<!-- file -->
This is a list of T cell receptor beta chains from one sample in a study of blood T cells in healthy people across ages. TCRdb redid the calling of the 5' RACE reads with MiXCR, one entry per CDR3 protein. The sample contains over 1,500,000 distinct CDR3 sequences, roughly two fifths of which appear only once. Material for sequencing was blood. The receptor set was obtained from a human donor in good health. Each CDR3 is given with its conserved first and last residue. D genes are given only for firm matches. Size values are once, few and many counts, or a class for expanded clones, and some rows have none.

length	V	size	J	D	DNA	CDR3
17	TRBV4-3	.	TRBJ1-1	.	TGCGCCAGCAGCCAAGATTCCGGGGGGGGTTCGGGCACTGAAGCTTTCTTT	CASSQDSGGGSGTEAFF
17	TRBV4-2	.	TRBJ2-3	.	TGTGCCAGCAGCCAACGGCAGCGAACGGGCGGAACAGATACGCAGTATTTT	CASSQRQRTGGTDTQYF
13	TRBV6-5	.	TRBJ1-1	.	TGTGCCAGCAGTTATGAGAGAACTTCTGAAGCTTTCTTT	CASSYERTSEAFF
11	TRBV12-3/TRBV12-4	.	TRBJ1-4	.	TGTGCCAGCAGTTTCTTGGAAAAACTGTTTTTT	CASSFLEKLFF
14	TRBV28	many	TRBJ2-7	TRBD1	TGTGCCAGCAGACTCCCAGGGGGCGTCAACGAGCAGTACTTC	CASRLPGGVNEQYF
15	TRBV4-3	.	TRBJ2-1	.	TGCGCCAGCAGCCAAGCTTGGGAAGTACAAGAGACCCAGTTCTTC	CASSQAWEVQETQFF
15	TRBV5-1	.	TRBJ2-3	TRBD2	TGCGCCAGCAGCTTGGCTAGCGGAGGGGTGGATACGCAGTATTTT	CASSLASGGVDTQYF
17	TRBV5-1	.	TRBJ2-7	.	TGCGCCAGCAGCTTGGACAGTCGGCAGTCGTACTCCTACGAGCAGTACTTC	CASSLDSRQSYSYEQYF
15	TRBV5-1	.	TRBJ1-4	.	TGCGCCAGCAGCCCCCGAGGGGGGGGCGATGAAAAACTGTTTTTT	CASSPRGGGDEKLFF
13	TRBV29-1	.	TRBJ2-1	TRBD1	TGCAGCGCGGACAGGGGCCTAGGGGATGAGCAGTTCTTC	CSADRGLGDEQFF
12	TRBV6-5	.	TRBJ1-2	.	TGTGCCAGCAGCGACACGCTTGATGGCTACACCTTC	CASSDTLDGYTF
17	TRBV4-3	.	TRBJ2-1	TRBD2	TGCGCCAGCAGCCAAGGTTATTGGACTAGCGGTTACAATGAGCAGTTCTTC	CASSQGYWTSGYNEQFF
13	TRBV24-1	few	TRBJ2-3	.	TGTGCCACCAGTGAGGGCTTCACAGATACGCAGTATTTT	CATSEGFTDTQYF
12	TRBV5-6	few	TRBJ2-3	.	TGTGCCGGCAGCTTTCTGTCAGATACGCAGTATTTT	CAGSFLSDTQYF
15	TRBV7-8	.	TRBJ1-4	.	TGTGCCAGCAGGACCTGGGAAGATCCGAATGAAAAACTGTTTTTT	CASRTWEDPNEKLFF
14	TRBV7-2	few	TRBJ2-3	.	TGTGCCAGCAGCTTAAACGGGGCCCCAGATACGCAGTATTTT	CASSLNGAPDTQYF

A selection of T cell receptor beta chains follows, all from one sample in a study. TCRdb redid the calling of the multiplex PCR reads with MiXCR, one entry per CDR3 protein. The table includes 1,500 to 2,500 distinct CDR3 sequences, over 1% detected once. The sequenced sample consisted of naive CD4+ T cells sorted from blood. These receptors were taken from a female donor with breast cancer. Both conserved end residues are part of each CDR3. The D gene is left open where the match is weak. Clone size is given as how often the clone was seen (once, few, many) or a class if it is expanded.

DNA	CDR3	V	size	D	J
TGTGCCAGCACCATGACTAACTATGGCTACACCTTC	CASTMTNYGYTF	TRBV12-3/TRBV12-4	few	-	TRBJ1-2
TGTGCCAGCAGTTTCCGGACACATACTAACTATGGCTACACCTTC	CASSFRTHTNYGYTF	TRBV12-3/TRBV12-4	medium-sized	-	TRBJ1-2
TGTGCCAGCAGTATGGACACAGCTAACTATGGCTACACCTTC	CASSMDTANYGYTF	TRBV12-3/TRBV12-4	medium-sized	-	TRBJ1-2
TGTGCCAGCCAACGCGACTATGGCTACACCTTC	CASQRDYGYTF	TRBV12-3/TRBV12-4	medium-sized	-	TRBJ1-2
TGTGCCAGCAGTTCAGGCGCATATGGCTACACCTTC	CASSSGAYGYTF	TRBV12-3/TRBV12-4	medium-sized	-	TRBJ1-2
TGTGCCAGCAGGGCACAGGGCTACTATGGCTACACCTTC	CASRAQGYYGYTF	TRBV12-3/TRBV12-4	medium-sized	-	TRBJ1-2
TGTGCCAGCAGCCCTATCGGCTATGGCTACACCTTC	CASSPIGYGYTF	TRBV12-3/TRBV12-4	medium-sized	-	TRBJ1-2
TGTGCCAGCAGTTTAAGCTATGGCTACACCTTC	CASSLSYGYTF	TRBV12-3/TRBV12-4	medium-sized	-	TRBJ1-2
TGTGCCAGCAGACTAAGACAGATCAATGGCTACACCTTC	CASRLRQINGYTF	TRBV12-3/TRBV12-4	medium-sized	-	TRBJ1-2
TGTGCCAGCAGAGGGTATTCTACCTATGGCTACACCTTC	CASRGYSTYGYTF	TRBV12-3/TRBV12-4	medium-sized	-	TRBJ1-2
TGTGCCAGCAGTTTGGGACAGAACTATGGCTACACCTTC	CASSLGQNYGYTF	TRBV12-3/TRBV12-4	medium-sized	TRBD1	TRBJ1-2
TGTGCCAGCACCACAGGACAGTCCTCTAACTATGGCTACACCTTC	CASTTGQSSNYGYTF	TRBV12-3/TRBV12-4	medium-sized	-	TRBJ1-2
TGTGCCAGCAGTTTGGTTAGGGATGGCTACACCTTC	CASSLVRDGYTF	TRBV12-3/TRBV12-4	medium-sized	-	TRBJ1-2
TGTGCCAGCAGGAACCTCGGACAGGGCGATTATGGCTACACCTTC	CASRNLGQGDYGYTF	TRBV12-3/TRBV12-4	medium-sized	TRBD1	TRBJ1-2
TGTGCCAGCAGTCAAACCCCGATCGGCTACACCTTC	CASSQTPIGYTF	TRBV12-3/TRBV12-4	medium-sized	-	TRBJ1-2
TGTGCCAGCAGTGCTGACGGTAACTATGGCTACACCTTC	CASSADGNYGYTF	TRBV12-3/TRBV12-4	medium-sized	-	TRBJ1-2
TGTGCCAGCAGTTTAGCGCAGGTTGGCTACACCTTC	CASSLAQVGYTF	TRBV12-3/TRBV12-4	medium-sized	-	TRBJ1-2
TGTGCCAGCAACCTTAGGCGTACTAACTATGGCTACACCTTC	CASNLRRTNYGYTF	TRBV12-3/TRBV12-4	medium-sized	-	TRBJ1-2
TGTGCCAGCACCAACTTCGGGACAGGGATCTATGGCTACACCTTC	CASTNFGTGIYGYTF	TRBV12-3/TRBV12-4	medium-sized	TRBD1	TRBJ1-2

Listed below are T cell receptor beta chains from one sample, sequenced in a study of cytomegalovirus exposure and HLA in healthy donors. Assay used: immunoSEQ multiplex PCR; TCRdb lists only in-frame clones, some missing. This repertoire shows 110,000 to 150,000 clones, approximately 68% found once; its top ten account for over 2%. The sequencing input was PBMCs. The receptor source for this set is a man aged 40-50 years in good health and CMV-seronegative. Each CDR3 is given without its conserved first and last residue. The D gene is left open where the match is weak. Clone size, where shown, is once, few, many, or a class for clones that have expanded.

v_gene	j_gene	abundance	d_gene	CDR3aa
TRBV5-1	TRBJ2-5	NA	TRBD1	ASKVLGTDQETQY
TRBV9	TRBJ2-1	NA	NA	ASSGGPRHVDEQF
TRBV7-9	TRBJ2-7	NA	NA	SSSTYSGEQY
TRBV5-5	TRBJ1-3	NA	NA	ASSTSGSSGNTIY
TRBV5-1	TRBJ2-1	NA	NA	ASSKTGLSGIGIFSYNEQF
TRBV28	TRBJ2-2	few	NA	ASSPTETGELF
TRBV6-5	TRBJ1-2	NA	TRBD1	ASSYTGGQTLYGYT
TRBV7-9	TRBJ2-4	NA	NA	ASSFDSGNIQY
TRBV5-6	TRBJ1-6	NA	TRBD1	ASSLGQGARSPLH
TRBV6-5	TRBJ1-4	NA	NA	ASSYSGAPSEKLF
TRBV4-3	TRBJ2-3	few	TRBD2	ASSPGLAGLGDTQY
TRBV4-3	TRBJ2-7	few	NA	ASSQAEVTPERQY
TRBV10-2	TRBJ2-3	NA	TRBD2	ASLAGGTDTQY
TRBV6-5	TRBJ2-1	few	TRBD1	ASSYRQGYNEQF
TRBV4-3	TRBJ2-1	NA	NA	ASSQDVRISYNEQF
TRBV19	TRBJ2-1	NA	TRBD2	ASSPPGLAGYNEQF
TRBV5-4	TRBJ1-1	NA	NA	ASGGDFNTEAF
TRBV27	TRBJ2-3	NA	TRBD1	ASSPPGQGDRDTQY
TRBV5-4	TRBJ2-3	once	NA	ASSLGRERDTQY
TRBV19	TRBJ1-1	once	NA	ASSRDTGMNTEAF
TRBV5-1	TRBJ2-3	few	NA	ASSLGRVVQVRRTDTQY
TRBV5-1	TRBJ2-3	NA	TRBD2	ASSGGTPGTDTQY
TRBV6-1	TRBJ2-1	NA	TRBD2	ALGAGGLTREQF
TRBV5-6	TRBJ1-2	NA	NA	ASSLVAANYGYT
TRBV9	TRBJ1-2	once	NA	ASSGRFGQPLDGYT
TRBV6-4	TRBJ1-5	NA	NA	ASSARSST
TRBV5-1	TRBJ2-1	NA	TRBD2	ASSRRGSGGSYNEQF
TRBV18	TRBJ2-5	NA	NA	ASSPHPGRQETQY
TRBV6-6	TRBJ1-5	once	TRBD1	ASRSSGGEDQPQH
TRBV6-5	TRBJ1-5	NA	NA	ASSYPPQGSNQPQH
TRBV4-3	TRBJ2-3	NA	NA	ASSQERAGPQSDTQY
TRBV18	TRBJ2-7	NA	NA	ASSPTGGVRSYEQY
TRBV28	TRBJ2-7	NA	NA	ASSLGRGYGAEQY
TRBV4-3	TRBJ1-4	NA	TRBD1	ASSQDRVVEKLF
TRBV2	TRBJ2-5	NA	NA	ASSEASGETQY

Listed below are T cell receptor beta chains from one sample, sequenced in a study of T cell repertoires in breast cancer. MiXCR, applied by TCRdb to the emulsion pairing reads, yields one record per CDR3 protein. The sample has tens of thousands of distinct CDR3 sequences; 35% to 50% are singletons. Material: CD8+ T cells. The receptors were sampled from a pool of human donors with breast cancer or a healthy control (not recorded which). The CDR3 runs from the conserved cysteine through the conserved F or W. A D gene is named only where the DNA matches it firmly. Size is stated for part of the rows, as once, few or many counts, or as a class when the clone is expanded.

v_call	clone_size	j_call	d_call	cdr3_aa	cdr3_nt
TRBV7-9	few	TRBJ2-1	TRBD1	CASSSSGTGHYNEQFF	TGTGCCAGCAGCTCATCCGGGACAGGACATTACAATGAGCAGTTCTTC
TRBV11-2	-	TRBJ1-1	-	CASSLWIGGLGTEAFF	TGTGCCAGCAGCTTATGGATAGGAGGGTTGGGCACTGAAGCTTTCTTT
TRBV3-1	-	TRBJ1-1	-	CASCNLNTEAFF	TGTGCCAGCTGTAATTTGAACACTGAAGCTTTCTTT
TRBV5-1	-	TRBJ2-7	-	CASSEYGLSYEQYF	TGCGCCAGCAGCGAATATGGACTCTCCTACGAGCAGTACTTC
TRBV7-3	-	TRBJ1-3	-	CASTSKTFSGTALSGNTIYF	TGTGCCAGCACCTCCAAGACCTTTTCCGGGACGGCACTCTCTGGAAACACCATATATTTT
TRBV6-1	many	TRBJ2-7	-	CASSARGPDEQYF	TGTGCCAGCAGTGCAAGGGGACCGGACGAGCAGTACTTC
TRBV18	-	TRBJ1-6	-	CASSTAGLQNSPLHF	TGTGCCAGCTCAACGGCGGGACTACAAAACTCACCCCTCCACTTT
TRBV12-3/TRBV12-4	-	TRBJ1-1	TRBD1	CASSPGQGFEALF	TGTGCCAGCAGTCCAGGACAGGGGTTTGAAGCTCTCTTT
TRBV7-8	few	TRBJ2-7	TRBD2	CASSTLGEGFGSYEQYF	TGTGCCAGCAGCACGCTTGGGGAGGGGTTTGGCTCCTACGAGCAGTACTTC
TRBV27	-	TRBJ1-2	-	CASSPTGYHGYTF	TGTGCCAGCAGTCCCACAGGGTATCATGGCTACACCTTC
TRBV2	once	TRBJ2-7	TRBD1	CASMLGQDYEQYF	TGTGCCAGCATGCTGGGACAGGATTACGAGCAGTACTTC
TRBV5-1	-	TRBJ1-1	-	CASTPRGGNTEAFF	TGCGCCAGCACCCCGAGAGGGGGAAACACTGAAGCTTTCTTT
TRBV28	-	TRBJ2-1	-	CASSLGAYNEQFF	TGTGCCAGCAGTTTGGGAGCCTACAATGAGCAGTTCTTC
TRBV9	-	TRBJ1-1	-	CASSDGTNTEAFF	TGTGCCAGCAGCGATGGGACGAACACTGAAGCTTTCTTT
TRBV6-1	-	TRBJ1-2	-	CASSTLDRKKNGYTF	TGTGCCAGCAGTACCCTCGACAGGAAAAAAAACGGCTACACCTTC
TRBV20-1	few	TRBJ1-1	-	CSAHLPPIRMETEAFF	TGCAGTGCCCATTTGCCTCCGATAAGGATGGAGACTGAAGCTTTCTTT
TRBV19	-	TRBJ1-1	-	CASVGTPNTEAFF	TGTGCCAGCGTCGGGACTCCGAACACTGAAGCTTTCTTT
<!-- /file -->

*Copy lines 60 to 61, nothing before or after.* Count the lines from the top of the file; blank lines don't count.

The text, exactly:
TRBV5-4	TRBJ2-3	once	NA	ASSLGRERDTQY
TRBV19	TRBJ1-1	once	NA	ASSRDTGMNTEAF